By Peter Garnry
For some time now we have used the chart below to describe relative country valuations among developed and emerging equity markets. The best way to know if a process has any merit is to track it. Starting today, we shall begin tracking a long-short portfolio of the model's most underrated and overvalued countries.
Source: Bloomberg, Saxo
Country valuation model
The model is quite simple. It reflects the coherent relationship between the return on equity to the cost of equity spread and price-to-book ratio. The higher the return on equity relative to the cost of equity, the higher the justified price-to-book ratio.
Return on equity is calculated using 12-month expectations for earnings. The cost of equity is based on the US equity risk premium (currently 5.1 percent), US risk-free rate (10-year Treasury yield) and S&P 500 volatility; all other equity markets' cost of equity are then scaled relative to the US cost of equity based on volatility.
Price-to-book ratio is based on the latest available book value per share and share price. The observed values in the global equity market is then fitted and based on this as a relative ranking occurs. Based on this relative ranking, views are formed on all 44 developed and emerging equity markets.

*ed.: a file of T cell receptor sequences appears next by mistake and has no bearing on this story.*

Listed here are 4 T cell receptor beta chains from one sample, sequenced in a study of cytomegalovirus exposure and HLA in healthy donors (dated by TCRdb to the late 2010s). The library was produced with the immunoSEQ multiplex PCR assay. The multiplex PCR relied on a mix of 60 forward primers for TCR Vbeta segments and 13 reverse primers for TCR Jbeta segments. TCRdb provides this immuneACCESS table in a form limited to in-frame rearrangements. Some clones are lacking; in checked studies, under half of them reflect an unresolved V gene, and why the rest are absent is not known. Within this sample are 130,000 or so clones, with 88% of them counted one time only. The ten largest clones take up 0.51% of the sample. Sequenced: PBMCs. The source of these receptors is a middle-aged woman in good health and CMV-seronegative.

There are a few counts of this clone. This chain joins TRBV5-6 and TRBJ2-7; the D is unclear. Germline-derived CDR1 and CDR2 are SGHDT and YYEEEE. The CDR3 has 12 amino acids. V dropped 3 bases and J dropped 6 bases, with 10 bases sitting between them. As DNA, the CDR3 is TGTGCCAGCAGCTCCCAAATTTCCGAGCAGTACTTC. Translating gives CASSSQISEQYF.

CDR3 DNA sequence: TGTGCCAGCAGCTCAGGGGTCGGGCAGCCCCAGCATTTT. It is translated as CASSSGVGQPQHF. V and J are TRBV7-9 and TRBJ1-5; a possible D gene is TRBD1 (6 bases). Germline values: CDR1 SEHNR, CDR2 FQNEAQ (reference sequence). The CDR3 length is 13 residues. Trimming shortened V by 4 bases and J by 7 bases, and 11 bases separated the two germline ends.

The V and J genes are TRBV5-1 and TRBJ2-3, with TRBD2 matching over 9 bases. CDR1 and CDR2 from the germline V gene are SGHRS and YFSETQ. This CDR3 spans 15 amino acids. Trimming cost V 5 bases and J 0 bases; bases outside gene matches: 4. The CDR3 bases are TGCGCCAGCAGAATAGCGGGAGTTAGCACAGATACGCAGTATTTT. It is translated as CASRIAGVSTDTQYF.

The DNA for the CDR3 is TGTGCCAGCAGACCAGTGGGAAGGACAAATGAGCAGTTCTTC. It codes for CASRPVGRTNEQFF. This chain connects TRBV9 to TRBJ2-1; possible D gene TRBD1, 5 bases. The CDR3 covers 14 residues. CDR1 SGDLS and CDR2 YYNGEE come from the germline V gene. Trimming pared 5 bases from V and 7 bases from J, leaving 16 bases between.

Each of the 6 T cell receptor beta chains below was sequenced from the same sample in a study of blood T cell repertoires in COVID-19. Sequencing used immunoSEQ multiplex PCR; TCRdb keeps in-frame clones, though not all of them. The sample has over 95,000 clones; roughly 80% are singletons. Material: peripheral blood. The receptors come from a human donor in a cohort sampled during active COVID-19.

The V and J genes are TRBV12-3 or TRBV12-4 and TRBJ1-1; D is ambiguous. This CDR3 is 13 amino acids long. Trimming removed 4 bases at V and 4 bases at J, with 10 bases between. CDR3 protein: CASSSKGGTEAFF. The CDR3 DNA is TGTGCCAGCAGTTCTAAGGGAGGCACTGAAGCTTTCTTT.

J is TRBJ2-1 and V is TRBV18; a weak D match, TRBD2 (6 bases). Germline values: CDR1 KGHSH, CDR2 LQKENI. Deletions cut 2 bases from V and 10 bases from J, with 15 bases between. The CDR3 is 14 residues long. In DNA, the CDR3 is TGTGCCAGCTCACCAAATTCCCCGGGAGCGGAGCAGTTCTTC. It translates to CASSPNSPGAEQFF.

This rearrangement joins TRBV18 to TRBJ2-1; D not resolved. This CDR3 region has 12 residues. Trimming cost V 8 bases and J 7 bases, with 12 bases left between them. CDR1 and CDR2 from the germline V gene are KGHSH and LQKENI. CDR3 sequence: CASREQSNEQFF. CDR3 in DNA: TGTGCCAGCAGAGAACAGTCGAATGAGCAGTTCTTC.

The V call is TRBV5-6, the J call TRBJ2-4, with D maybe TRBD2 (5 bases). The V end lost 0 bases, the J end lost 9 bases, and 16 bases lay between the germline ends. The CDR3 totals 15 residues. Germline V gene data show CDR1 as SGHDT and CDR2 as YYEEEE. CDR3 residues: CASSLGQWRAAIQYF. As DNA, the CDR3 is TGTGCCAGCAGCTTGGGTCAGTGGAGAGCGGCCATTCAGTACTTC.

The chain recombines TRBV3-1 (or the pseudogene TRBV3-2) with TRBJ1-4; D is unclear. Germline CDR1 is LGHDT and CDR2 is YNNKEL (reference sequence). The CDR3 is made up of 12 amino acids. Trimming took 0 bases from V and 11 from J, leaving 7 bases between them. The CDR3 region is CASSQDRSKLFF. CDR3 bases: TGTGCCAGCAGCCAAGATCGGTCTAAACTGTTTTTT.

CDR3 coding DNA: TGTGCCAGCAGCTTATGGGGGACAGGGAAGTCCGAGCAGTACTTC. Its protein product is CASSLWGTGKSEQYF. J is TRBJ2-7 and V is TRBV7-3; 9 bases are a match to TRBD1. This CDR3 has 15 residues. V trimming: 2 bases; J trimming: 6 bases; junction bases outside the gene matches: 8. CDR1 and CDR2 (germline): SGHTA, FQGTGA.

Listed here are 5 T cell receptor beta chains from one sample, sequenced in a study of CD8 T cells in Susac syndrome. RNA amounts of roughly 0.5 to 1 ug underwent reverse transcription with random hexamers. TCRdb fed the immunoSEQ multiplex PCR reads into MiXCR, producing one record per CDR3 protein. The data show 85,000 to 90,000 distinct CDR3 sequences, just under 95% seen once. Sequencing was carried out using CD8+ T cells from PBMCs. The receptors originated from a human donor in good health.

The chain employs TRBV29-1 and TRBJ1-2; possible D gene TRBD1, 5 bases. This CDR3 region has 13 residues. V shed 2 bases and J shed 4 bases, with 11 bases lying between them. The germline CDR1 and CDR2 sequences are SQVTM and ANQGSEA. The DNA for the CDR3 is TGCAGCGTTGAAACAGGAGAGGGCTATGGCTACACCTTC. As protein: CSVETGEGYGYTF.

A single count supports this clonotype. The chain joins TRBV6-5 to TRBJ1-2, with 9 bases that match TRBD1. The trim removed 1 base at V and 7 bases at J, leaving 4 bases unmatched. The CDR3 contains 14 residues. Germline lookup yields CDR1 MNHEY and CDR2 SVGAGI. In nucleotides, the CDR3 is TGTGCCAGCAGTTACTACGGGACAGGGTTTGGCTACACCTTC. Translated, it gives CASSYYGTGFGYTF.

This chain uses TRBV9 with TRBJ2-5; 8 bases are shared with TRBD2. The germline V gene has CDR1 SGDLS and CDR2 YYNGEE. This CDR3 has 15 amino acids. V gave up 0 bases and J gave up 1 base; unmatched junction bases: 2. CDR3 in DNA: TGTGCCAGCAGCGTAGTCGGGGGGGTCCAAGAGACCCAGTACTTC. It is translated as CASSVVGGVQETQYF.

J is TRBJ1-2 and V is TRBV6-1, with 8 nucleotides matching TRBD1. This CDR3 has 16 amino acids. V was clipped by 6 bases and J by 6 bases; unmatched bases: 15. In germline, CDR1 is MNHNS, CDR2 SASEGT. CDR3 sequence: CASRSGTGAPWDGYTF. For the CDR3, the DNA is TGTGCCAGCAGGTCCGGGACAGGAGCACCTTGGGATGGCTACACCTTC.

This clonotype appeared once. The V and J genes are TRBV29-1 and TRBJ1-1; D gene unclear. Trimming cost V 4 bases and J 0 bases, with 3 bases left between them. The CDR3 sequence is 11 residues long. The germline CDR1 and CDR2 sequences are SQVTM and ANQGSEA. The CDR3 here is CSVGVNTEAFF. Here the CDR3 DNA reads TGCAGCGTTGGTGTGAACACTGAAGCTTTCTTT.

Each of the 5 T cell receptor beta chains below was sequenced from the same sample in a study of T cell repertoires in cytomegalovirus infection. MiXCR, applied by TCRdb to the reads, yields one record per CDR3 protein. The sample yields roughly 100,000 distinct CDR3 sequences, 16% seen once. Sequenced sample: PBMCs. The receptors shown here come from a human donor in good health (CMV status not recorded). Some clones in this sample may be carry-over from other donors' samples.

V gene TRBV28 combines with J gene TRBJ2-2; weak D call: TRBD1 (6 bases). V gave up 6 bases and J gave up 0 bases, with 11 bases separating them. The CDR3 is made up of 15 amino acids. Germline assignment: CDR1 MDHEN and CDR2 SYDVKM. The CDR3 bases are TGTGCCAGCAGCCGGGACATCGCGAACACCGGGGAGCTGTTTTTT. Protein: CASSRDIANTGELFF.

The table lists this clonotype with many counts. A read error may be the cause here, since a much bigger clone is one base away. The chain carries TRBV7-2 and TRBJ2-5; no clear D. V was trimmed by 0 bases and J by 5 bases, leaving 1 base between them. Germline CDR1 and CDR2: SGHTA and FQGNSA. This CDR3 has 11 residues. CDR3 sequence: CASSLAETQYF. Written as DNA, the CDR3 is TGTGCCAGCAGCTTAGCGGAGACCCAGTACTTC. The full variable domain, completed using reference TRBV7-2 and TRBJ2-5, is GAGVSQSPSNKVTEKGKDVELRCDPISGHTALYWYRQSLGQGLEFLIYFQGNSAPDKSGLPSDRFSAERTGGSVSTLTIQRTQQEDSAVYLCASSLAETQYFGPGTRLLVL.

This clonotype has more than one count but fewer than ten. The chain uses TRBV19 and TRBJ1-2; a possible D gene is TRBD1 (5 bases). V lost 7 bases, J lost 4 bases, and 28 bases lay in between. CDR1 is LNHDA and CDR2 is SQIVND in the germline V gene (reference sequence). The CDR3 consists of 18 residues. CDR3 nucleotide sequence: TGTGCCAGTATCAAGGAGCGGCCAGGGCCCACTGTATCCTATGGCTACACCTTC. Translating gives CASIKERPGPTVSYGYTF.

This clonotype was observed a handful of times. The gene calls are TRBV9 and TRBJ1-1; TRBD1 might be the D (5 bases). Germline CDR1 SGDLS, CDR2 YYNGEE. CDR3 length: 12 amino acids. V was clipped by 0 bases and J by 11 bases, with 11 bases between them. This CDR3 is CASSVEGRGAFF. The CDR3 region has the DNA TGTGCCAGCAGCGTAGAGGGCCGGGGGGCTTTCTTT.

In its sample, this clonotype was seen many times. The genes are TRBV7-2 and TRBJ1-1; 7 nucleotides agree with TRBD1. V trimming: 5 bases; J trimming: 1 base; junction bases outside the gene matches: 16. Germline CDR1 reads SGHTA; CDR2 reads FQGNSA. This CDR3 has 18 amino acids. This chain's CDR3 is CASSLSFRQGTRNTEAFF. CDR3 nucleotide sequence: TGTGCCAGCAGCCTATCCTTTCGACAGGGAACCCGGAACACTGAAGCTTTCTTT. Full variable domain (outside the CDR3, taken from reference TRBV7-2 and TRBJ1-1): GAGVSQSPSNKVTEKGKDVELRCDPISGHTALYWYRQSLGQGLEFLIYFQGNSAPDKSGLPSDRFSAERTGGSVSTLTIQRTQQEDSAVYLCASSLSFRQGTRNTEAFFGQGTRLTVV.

Based on the model, the following countries are the five most underrated and overvalued among developed and emerging equity markets. It is worth mentioning that only two countries out of 44 nations do not have ETFs tracking their performance. Those two are the Czech Republic and Hungary and are excluded from being included in the portfolio as we only want exposure to countries that are eligible for trading.
As the table shows, the five most undervalued equity markets in the world are currently Russia, China, South Korea, Austria and Singapore. The five most overvalued equity markets are India, the Philippines, Mexico, Indonesia and Greece. Regarding the high 12-month forward P/E ratio for Greece, it is currently an expression that earnings expectations are very small relative to the index's share price.
The portfolio is equally weighted and we shall be tracking the performance on a weekly basis reporting on Mondays or the following business day. The ticker codes in the table are the ones that should be used in the SaxoTrader. Any changes to the portfolio are undertaken every Friday afternoon in the European session.
-- Edited by Kevin McIndoe Peter Garnry is the Head of Equity Strategy at Saxo Bank. Please check out his articles and trades here on our exciting copy trading platform.